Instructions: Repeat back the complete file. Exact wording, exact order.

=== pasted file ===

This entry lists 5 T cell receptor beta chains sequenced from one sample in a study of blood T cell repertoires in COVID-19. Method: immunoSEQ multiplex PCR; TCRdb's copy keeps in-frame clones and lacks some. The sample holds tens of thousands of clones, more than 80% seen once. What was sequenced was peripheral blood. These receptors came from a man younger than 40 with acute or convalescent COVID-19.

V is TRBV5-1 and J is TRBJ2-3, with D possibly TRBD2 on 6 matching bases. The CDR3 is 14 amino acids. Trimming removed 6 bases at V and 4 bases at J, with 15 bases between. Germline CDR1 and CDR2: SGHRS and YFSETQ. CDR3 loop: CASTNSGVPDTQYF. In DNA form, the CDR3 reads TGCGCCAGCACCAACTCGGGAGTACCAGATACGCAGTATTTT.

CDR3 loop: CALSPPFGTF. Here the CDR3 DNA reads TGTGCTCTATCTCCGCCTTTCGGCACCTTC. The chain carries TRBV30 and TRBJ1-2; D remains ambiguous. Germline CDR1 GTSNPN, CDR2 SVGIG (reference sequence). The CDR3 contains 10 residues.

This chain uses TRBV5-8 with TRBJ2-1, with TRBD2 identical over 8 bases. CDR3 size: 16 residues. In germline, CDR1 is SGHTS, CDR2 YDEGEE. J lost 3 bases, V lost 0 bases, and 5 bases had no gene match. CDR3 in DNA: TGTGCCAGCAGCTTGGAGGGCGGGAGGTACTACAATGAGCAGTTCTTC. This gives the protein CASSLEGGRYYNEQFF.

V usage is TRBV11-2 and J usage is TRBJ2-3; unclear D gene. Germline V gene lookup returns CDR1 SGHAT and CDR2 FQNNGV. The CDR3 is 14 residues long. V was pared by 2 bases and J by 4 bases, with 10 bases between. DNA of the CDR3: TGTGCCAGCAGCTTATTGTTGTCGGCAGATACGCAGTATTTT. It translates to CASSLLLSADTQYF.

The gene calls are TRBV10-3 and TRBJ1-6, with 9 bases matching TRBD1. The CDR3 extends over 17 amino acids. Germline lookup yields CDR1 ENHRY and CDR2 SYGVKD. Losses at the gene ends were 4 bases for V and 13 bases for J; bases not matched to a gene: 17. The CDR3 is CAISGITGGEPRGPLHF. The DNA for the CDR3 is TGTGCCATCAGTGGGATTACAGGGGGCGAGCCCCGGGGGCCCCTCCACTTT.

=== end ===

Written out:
This entry lists 5 T cell receptor beta chains sequenced from one sample in a study of blood T cell repertoires in COVID-19. Method: immunoSEQ multiplex PCR; TCRdb's copy keeps in-frame clones and lacks some. The sample holds tens of thousands of clones, more than 80% seen once. What was sequenced was peripheral blood. These receptors came from a man younger than 40 with acute or convalescent COVID-19.

V is TRBV5-1 and J is TRBJ2-3, with D possibly TRBD2 on 6 matching bases. The CDR3 is 14 amino acids. Trimming removed 6 bases at V and 4 bases at J, with 15 bases between. Germline CDR1 and CDR2: SGHRS and YFSETQ. CDR3 loop: CASTNSGVPDTQYF. In DNA form, the CDR3 reads TGCGCCAGCACCAACTCGGGAGTACCAGATACGCAGTATTTT.

CDR3 loop: CALSPPFGTF. Here the CDR3 DNA reads TGTGCTCTATCTCCGCCTTTCGGCACCTTC. The chain carries TRBV30 and TRBJ1-2; D remains ambiguous. Germline CDR1 GTSNPN, CDR2 SVGIG (reference sequence). The CDR3 contains 10 residues.

This chain uses TRBV5-8 with TRBJ2-1, with TRBD2 identical over 8 bases. CDR3 size: 16 residues. In germline, CDR1 is SGHTS, CDR2 YDEGEE. J lost 3 bases, V lost 0 bases, and 5 bases had no gene match. CDR3 in DNA: TGTGCCAGCAGCTTGGAGGGCGGGAGGTACTACAATGAGCAGTTCTTC. This gives the protein CASSLEGGRYYNEQFF.

V usage is TRBV11-2 and J usage is TRBJ2-3; unclear D gene. Germline V gene lookup returns CDR1 SGHAT and CDR2 FQNNGV. The CDR3 is 14 residues long. V was pared by 2 bases and J by 4 bases, with 10 bases between. DNA of the CDR3: TGTGCCAGCAGCTTATTGTTGTCGGCAGATACGCAGTATTTT. It translates to CASSLLLSADTQYF.

The gene calls are TRBV10-3 and TRBJ1-6, with 9 bases matching TRBD1. The CDR3 extends over 17 amino acids. Germline lookup yields CDR1 ENHRY and CDR2 SYGVKD. Losses at the gene ends were 4 bases for V and 13 bases for J; bases not matched to a gene: 17. The CDR3 is CAISGITGGEPRGPLHF. The DNA for the CDR3 is TGTGCCATCAGTGGGATTACAGGGGGCGAGCCCCGGGGGCCCCTCCACTTT.